CARTWRIGHT: For sure. We've been so conditioned, because we see natural hair as a radical movement; it's 'militant' when you wear your afro. And no, it’s not. It's an expression of our beauty. I think femininity is awesome. I'm so happy to be a woman and I like to celebrate that. I can be super girly and I like that. So I wanted to have my natural hair and still feel that way.
NEA: I know as your day job, you work at a major celebrity website. How does that world influence your work as an artist?
CARTWRIGHT: Every day I'm creating graphics that are talking about: ‘What's the new hair color?’ ‘What’s the new hair cut?’ ‘What’s the greatest makeup?’ But, I always tell this one story of how when I first started here. They wanted me to do a silhouette of a woman and then slap ‘Most Beautiful’ on top of it, and I did a silhouette of Lupita [Nyong’o]. They said, “Just do someone with long, flowing hair." The subliminal messages in that were very bothersome to me. Not only are young girls going to see this, but men as well. The images that we take in every single day mold our perception of what's beautiful and our perception of ourselves. That's why last year, I was very dedicated to creating something every day. I’ve had women tell me, “I've shown my little girls your pictures every day so they can see that there are little black princesses running around." That means a lot to me.
NEA: Speaking of the influence that these images in mass culture—but also in museums, in textbooks—could have on a little black girl, what advice would you give a young aspiring artist of color?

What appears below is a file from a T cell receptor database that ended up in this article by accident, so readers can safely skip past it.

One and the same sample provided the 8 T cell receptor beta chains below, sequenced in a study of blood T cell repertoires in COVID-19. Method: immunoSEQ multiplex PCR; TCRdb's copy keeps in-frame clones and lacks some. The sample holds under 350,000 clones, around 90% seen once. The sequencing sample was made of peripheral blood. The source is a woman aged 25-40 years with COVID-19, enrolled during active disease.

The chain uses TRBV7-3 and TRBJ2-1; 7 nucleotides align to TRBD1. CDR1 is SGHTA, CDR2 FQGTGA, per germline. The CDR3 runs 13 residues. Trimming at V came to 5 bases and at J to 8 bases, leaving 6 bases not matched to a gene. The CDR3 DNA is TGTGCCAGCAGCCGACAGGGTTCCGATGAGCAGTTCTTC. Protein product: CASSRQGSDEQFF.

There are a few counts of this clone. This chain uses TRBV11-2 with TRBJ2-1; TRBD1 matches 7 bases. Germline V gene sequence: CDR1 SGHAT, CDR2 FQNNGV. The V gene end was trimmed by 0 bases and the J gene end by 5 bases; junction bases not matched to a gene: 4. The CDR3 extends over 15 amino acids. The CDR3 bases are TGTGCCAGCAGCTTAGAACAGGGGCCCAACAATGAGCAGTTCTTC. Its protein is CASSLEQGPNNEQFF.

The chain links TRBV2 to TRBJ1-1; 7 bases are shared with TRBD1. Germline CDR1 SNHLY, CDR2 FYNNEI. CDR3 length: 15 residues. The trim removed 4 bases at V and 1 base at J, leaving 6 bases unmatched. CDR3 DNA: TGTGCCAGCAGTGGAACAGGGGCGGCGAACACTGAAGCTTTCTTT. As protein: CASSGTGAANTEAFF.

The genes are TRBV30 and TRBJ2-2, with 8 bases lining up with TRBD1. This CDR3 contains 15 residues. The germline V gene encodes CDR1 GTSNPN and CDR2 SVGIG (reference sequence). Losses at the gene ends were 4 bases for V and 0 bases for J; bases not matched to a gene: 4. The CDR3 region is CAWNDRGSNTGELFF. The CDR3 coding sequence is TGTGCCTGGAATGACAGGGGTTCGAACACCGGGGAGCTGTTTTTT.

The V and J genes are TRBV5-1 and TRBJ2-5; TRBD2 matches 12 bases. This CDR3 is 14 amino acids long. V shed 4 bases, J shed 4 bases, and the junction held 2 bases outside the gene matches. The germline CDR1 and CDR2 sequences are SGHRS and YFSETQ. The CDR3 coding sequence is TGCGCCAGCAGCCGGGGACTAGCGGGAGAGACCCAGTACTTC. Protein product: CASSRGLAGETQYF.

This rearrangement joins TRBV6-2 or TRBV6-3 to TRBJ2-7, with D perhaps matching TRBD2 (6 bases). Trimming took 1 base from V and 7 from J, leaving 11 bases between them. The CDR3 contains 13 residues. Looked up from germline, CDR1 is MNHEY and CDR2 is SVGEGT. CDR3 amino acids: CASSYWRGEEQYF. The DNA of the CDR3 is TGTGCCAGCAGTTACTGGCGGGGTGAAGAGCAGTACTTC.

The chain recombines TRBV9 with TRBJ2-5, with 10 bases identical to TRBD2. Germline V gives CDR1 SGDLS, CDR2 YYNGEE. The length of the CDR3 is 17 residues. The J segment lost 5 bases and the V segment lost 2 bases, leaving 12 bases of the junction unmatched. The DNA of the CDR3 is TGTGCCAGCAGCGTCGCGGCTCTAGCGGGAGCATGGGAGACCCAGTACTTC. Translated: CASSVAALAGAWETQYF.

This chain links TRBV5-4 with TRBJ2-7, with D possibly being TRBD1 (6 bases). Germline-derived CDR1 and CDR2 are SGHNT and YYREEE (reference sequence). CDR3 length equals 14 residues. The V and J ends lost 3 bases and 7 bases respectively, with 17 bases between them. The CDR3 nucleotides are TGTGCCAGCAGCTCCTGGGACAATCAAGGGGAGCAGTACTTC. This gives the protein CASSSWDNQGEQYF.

CARTWRIGHT: I studied art history pretty heavily in college, and I'm just now getting into learning about Jacob Lawrence, learning about [Jean-Michel] Basquiat. My favorite is Wangechi Mutu. I think you just need to be exposed to it, and it’s so hard. Our parents were taught the same traditional art history.
You have seek out those spaces and the easiest way to do that is through social media. Tumblr has this Black Contemporary Art Tumblr. Amazing. I learn something new from that every day. I don't think [learning] ever ends, especially since we have to dig so deep to find inspiration for art. I think I’m just starting my education in black art, because it wasn't introduced to me. But it's out there.
NEA: I know you’re very active on social media. Can you talk a little more about your relationship between your art and social media?
CARTWRIGHT: I feel like social media has done everything for me in terms of me being able to enter new spaces, and meet new people that have helped me advance my career. I'm able to have this conversation with people around the world, and see that it's not just me that felt certain ways, see that it's not just me who was uncomfortable with my hair in its natural state, who is upset they're not being represented in the media, who takes in all of these images every day [that mess] with my self-confidence. To see other women going through the same thing, and we can all get together and talk about it, has been so crucial to my art and my development.
When the Eric Garner verdict came out, I was sitting in my apartment in Harlem, there was a protest going on in the street, and I just started tearing up. I could not stop crying. I painted this illustration where the mother's holding her son and it says “Don't shoot.” It was pure emotion when I made that. I put it up, and I got so much feedback from people. To have that immediate feedback for your work—I just feel so fortunate to have that. It makes it a very collaborative experience rather than just me in my own thoughts. I can talk it out with a bunch of very educated, beautiful women that I've met over the Internet.
NEA: Fill in the blank: Art matters because _________.
CARTWRIGHT: Art is important because it is proof of our humanity.